Economic news

We are workers, consumers, citizens, and investors. Every paper has a business section. Why? Where’s the labor section? Where’s the consumer section.

Our news equates the health of investors with the health of our economy. Covering the business news seems “natural”….

Media Organizations and Professionals

Constraints on news selection

• Economic

Organization of Media work

• News routines
• Selecting important stories
• Objectivity

Economic Constraints

Profit demands shape programming decisions. But, it’s the structure of economic constraint vs. agency of producers, writers, programmers, etc. Do well and live, do bad and die. It’s human action influenced by the desire to succeed and stay employed.

That’s why programs all look the same . "The Logic of Safety."

Organization of media work

Many people working together to make the decisions relying on earlier decisions to help decide what is normal.

A media convention is a practice or technique widely used in a field. For instance magazine covers all have the name at the top of the page and a big picture in the center. All evening news casts look the same.

News Routines

What is news? How is it chosen? What is important? What detail about it is important? Have to fill a newspaper or TV show everyday. Good or bad there must be news. “Slow news day?” Thousands of things “happen” every day but not all news.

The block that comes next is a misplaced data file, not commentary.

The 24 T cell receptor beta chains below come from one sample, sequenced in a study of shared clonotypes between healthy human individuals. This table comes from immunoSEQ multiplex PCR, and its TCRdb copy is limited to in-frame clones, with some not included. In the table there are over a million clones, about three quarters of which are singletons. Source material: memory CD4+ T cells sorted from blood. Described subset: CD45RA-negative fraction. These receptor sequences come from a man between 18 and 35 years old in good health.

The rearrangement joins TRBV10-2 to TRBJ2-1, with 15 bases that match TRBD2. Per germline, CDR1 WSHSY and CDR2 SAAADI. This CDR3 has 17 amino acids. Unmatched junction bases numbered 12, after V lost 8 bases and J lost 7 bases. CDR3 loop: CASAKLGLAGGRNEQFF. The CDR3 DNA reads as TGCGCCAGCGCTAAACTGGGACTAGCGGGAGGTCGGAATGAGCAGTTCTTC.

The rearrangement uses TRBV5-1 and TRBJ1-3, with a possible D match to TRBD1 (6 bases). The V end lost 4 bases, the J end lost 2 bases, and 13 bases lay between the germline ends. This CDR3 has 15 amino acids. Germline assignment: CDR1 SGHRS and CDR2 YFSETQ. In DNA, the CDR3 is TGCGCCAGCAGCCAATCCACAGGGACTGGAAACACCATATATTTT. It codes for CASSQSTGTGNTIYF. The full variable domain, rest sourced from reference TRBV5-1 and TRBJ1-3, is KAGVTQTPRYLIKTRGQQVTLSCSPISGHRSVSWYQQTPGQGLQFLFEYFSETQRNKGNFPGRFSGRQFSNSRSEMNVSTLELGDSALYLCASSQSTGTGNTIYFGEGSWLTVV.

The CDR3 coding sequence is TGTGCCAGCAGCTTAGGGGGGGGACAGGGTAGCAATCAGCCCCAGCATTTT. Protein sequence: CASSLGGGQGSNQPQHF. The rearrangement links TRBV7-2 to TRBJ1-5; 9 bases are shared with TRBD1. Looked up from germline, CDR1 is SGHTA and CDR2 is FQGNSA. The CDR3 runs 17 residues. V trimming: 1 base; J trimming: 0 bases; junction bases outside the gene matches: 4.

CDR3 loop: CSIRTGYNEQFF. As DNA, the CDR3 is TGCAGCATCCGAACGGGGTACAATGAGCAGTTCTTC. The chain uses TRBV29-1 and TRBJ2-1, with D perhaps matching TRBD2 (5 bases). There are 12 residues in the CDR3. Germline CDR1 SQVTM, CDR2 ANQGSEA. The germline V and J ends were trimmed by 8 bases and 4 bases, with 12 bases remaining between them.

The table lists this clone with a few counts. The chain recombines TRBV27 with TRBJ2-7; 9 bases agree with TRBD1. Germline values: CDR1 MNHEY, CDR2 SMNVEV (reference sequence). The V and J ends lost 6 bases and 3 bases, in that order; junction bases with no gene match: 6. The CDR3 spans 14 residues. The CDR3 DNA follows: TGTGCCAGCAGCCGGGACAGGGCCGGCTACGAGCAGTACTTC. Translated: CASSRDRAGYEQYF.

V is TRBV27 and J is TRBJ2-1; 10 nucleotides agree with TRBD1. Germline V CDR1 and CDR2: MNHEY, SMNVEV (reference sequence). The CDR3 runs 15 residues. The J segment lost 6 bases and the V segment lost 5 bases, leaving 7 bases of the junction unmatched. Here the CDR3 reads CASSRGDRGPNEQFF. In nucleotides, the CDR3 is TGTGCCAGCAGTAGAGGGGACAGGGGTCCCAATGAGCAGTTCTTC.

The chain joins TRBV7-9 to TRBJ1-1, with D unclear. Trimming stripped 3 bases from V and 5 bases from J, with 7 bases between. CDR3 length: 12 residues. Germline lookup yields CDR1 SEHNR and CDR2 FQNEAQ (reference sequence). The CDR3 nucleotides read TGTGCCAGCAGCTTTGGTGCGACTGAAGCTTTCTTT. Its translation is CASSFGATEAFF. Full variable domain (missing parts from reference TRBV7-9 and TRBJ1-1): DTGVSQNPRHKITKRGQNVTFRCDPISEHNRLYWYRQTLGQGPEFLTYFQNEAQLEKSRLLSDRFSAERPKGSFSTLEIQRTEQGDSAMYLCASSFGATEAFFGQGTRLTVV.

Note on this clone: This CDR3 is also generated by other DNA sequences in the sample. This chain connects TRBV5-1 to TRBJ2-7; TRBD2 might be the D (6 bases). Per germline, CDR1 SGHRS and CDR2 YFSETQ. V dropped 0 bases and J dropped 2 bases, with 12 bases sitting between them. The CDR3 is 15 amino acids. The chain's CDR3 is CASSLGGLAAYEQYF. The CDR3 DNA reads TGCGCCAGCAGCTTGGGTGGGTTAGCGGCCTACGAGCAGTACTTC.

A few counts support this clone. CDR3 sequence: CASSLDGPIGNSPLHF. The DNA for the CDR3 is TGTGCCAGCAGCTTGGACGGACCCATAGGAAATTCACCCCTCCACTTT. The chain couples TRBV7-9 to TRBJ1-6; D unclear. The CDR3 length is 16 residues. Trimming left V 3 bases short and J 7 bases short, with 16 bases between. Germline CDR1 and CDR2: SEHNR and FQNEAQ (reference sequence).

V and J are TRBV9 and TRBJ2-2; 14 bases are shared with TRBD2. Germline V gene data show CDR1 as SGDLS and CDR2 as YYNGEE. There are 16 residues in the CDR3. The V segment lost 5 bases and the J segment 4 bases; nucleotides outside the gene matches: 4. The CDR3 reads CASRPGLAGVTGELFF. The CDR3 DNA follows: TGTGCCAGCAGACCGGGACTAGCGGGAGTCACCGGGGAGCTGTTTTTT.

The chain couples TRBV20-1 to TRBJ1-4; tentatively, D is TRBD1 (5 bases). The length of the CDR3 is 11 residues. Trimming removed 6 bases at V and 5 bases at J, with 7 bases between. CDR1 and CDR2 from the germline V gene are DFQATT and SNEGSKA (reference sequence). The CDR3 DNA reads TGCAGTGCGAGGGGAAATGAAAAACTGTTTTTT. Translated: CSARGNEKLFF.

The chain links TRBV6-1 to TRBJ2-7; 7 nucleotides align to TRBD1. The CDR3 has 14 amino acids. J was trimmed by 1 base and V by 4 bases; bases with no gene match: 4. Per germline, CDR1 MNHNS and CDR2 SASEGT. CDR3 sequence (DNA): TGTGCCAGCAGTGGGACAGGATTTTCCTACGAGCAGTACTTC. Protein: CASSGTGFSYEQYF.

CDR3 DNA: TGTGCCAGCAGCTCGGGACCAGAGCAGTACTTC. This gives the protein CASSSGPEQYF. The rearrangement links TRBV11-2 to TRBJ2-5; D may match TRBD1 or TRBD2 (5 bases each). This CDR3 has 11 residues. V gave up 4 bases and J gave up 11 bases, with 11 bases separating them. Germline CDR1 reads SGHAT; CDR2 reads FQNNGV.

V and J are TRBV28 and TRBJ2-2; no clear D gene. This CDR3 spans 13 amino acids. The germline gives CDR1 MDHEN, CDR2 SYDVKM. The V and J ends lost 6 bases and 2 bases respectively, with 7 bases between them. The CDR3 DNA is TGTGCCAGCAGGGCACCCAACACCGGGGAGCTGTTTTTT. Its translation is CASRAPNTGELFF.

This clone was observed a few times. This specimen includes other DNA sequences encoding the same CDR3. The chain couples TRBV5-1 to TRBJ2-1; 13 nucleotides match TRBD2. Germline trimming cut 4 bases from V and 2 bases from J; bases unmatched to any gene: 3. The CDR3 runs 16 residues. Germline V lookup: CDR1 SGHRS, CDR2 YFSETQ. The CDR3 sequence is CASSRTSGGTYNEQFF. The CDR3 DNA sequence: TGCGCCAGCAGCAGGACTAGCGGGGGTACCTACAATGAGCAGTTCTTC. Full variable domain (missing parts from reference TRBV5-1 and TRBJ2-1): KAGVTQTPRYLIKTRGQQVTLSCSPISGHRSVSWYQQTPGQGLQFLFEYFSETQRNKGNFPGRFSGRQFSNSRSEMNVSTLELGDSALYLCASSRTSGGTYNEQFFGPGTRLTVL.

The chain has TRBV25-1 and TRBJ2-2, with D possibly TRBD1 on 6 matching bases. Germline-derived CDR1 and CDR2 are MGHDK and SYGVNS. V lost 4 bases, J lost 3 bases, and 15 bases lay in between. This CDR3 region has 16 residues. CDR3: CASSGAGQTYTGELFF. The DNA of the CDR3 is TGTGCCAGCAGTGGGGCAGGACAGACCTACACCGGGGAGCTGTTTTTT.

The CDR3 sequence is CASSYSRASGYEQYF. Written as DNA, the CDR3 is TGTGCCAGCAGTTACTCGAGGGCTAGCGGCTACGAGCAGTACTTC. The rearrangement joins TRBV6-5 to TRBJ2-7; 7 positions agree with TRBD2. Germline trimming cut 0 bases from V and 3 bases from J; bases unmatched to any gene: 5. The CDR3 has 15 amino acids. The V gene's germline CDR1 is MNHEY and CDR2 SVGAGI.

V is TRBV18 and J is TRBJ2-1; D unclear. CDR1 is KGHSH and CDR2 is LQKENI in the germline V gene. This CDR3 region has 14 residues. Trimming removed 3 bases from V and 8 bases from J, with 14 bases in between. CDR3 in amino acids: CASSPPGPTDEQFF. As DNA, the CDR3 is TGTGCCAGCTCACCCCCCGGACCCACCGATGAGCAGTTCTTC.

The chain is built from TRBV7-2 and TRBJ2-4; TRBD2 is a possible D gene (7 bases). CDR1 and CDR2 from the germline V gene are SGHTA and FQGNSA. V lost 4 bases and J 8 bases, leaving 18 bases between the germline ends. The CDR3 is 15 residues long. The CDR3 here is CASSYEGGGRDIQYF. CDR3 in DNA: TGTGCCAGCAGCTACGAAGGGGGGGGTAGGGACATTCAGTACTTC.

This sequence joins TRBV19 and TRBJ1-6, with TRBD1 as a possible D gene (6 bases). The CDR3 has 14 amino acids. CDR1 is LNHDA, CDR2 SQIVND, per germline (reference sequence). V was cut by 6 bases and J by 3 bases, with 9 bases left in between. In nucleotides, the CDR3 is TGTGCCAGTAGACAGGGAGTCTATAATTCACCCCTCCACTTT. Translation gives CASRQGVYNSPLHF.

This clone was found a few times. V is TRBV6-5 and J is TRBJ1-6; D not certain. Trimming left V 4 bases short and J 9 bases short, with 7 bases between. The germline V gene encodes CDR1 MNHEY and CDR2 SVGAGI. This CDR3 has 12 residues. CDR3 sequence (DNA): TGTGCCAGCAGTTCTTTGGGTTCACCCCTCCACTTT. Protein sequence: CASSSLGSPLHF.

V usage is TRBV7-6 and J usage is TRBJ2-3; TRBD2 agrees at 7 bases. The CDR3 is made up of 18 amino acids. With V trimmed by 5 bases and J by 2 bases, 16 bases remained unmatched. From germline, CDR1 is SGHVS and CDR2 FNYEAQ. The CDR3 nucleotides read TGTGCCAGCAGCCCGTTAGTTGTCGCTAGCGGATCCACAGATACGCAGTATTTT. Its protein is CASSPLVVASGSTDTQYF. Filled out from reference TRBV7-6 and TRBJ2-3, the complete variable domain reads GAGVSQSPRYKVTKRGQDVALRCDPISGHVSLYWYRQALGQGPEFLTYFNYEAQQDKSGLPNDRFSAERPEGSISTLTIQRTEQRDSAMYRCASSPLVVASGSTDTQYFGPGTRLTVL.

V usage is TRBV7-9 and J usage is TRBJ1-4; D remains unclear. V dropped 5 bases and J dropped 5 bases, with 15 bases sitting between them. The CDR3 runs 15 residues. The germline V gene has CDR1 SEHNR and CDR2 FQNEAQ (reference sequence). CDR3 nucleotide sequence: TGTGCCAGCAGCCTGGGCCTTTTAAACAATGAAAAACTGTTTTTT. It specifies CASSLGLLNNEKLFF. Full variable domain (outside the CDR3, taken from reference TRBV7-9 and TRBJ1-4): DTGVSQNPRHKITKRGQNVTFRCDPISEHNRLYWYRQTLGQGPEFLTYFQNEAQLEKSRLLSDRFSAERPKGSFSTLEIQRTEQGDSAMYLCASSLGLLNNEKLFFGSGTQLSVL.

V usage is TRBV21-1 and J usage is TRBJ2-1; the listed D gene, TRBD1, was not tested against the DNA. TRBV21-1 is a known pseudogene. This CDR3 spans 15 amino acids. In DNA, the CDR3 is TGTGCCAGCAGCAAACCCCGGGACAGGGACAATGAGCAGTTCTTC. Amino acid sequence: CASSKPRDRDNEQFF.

Very often reporters anticipate the news through:

• Bureaus
• Beats
• Contacts

So much news focuses on the activities of official organizations.

Objectivity

Press is routinely criticized for not being objective. But what is objectivity, why do we like it? It’s a belief in “facts” vs. “values” and their segregation. But “facts” can be misleading – PR “facts” don’t tell all.

We think of Objectivity as having 6 parts.

1. political neutrality
2. decency and good taste
3. documentary reporting using evidence
4. standardized formats to present info
5. reporters who are generalists not specialists
6. internal editorial review to enforce all the above

The News Corporation, run by Rupert Murdock, consistently offers a biased one-sided Republican view via their Fox News channel. Viewers who get most of their news from that channel tend to have incorrect "facts" about the reality of news, especially international news. This demonstrates the dangers of concentrated media ownership and an expectation of journalistic integrity that is not borne out in reality by all broadcasters.

Representation of "others"

Three critical issues emerge when we look at portrayals of race in the media.

Inclusion

Initially, no serious roles for blacks

Is Racial Narrowcasting of Programming a Good Thing? 94-95 season only 1 out of top 20 shows was shared between blacks and whites. Today it’s 9 out of the 20

Roles

Most roles for minorities have been very negative

Servants, evil geniuses, criminals, or just plain dumb

Sometimes childlike and in need of help

But things are getting better… Blatantly racist images are now rare

Representation of "class"

Working class characters are shown as dumb and therefore “deserving” of their economic status